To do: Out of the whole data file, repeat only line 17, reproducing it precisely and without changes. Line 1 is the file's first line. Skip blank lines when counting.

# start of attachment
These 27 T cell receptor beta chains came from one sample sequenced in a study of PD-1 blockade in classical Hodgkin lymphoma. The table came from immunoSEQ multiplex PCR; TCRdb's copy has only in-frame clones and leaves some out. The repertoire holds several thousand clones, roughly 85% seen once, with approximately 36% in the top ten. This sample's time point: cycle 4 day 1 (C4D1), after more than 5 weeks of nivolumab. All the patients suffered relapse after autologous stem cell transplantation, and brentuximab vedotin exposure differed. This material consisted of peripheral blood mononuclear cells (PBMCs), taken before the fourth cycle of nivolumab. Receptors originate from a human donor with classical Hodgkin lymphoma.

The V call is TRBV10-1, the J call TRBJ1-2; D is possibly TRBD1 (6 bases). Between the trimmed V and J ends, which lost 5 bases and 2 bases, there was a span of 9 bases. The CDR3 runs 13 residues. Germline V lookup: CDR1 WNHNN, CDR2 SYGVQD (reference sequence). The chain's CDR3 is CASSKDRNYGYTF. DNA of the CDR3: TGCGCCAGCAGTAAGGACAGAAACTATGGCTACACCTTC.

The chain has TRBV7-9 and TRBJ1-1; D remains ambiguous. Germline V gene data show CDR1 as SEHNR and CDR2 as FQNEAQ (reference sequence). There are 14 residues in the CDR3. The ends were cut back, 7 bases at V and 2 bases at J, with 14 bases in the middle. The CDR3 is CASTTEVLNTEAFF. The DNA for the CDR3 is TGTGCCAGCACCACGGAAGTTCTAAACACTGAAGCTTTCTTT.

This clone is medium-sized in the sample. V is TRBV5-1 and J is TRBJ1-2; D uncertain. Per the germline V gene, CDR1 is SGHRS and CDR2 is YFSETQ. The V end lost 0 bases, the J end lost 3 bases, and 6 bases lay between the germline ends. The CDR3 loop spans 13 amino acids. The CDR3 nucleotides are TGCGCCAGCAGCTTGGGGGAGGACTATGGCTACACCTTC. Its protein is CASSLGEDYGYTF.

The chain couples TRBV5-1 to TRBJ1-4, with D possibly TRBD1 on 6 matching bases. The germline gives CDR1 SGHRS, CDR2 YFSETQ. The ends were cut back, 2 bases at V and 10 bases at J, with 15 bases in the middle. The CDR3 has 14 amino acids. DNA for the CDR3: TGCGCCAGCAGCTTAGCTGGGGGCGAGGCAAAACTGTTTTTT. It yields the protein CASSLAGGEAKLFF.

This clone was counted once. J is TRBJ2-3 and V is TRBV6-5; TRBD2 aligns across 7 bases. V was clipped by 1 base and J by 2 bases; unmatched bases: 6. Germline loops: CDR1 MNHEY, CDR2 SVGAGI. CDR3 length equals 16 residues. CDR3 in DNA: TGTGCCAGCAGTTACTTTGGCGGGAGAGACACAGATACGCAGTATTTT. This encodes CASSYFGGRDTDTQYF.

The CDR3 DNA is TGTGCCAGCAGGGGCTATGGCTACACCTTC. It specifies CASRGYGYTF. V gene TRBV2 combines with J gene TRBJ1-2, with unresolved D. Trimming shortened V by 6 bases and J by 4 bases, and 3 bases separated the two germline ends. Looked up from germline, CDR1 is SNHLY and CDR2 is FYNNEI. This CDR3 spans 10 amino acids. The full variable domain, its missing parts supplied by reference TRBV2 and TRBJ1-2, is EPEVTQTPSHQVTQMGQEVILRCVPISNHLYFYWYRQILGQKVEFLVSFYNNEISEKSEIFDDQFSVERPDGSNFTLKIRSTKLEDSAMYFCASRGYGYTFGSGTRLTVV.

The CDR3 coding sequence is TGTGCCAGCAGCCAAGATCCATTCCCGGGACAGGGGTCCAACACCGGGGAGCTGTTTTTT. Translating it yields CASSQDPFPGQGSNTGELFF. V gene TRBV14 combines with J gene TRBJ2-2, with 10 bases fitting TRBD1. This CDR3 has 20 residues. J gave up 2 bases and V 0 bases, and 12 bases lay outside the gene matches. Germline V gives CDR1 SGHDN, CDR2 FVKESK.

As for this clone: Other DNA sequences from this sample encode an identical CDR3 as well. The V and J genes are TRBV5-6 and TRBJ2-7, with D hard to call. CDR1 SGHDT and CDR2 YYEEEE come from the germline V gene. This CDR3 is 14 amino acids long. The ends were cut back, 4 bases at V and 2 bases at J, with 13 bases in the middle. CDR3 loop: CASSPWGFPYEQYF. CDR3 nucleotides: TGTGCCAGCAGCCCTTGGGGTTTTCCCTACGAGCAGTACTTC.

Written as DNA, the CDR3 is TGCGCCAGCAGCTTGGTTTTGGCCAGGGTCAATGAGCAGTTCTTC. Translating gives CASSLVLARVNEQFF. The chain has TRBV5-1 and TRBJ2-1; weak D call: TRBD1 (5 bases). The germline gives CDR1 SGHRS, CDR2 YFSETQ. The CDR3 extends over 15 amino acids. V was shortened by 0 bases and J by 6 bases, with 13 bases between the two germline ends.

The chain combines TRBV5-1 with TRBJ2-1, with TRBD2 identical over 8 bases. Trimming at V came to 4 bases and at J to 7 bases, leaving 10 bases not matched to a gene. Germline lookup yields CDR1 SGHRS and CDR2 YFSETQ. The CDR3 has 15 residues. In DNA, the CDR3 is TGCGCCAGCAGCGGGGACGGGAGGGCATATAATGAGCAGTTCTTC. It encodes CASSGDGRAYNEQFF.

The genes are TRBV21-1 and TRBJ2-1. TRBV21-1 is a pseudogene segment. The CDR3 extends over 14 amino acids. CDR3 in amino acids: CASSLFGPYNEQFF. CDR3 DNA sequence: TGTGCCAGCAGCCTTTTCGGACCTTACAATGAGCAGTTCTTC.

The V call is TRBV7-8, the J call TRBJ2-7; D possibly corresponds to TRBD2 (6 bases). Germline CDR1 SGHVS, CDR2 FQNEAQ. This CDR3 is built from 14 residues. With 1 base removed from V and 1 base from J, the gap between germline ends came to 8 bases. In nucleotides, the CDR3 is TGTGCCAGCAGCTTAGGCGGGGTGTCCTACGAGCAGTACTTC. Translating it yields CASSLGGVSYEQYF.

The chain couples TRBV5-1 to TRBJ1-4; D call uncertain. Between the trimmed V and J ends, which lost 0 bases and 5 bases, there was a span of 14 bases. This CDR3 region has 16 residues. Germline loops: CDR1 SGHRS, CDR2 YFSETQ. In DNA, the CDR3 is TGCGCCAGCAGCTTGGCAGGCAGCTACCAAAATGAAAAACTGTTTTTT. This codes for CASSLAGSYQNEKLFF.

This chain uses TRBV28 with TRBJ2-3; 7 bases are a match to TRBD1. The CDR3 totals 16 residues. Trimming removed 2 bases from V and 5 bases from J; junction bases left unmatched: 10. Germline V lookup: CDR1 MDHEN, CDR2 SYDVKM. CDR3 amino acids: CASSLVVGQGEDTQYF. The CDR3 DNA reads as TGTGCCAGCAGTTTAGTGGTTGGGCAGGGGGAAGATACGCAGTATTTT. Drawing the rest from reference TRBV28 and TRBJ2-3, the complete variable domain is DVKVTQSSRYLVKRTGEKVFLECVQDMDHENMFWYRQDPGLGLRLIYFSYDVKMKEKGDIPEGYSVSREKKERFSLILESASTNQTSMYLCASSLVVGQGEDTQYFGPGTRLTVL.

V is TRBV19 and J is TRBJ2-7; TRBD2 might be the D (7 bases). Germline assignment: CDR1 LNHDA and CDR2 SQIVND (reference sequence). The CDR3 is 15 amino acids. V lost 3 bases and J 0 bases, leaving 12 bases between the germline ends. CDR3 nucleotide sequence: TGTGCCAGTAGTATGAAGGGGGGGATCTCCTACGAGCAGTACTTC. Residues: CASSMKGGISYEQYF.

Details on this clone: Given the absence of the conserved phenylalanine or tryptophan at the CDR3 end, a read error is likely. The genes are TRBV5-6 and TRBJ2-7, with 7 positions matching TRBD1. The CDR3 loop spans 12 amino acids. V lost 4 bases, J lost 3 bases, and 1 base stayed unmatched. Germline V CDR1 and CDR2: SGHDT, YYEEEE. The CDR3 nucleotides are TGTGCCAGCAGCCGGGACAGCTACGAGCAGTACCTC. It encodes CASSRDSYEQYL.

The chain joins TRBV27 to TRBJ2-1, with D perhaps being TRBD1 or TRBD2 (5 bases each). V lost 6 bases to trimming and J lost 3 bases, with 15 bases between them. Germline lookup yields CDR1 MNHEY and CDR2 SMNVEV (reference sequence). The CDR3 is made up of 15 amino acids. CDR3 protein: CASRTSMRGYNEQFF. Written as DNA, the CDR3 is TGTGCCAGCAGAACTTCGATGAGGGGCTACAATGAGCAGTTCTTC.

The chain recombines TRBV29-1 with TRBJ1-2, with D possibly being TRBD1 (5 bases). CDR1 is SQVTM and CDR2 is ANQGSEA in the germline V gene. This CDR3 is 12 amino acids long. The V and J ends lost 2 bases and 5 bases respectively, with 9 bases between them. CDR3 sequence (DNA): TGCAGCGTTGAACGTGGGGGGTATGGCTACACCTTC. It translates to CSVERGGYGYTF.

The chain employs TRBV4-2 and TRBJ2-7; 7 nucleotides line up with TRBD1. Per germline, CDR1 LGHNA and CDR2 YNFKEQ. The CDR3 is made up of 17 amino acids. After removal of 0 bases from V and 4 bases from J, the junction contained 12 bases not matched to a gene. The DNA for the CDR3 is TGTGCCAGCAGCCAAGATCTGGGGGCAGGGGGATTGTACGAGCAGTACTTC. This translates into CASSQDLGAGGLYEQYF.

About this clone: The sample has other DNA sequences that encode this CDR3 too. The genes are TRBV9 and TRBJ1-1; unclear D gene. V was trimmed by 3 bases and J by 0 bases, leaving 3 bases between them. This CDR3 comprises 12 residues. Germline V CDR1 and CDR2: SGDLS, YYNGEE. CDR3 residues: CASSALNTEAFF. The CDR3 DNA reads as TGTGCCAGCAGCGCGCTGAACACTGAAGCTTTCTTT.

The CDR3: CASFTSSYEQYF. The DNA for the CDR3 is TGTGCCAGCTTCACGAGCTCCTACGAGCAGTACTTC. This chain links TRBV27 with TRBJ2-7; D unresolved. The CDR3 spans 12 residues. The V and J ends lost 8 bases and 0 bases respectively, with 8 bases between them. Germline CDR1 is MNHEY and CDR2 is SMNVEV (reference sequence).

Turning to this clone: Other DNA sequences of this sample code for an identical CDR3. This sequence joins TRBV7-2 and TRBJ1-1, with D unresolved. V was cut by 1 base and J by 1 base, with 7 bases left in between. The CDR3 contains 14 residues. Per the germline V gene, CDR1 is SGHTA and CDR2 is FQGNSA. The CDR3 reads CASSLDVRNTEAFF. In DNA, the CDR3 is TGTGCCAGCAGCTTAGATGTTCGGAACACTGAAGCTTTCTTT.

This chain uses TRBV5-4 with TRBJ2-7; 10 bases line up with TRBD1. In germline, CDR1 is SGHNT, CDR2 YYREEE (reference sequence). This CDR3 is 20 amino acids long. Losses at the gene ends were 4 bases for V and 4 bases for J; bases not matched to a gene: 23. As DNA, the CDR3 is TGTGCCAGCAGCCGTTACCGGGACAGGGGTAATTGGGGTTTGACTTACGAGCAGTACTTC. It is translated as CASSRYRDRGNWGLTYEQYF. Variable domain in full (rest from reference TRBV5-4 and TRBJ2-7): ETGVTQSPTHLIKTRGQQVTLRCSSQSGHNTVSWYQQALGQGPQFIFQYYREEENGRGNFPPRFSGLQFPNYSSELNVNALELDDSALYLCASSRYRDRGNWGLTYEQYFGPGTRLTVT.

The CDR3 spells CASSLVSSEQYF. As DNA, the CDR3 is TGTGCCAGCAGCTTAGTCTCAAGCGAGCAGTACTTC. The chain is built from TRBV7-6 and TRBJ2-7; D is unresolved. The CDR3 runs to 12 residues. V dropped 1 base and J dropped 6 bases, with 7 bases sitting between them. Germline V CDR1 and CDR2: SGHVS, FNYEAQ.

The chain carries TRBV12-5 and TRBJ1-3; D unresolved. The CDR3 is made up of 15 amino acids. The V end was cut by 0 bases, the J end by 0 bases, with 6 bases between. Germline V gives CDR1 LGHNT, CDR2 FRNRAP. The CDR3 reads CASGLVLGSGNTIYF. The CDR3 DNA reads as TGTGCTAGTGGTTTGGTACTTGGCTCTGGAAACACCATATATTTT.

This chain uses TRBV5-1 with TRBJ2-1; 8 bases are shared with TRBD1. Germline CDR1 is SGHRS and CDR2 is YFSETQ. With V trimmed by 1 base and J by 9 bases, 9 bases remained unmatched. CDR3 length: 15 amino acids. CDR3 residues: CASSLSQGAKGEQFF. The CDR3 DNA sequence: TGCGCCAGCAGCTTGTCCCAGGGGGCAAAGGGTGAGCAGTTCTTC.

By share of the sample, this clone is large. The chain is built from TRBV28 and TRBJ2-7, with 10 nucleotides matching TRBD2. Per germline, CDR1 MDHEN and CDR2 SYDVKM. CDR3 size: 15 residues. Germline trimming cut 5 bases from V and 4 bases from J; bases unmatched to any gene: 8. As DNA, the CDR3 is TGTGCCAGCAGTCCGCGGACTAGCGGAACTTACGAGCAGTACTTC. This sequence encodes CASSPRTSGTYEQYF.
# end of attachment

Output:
Details on this clone: Given the absence of the conserved phenylalanine or tryptophan at the CDR3 end, a read error is likely. The genes are TRBV5-6 and TRBJ2-7, with 7 positions matching TRBD1. The CDR3 loop spans 12 amino acids. V lost 4 bases, J lost 3 bases, and 1 base stayed unmatched. Germline V CDR1 and CDR2: SGHDT, YYEEEE. The CDR3 nucleotides are TGTGCCAGCAGCCGGGACAGCTACGAGCAGTACCTC. It encodes CASSRDSYEQYL.